Malayalam-speaking Mata Amritanandamayi was born near Kochi, Kerala, India and is one of the most well-known saintly persons of this millennium. She makes it a point to greet and hug ... See full summary »
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Malayalam-speaking Mata Amritanandamayi was born near Kochi, Kerala, India and is one of the most well-known saintly persons of this millennium. She makes it a point to greet and hug everyone who comes for her Darshan, sometimes hugging as many as 45000 people in a 21 hour period. She also heads a Ashram that feeds the hungry and looks after the homeless, apart from being involved in several housing projects in India, and has displayed a special empathy for both humans and animals alike. She has also traveled to France and North America, and has preached about peace and goodwill especially in these troubled times. She has also traveled extensively in India, especially to Kolkata and Varanasi, where she was greeted with millions of devotees. She cautions everyone that during Ramrajya, Lord Ram had to travel across the seas to fight evil; then during the time of Lord Kishan evil was fought not only on the homeland but also with friends and relatives; and now in the current age evil ... Written by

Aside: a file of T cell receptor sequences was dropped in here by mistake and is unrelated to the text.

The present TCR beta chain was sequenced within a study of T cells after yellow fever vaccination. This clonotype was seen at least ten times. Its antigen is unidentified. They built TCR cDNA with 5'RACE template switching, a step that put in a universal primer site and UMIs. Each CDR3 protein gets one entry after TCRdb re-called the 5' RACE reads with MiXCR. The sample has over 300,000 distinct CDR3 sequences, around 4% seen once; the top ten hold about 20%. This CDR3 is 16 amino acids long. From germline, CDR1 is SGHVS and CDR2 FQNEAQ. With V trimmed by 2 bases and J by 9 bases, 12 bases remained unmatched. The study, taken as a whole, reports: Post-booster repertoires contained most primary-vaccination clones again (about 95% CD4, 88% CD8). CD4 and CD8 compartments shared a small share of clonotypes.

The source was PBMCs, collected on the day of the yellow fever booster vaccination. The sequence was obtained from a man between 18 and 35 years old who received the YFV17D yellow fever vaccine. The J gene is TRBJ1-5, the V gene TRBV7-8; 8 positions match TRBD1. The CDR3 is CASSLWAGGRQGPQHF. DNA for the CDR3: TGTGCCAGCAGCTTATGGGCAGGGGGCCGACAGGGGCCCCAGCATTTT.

This is a very beautiful film. If one is interested in the rich tradition of spirituality which has been preserved and is a living part of Indian culture, then this will give you a feel for that as well as any film can. If you know nothing about gurus and Indian philosophy then you are unlikely to learn much other than that Amritananda Mayi (Amma) is a sincere spiritual leader trying to save the world from itself. But if you have tasted the sweetness of spiritual life and especially if you are already a devotee, then this film will be a delightful, blissful experience as it does it's best to put divinity on record. The film doesn't do much to convince skeptics but then what would?
I would have liked to see more interview footage with Amma speaking and a clearer record of her amazing life.
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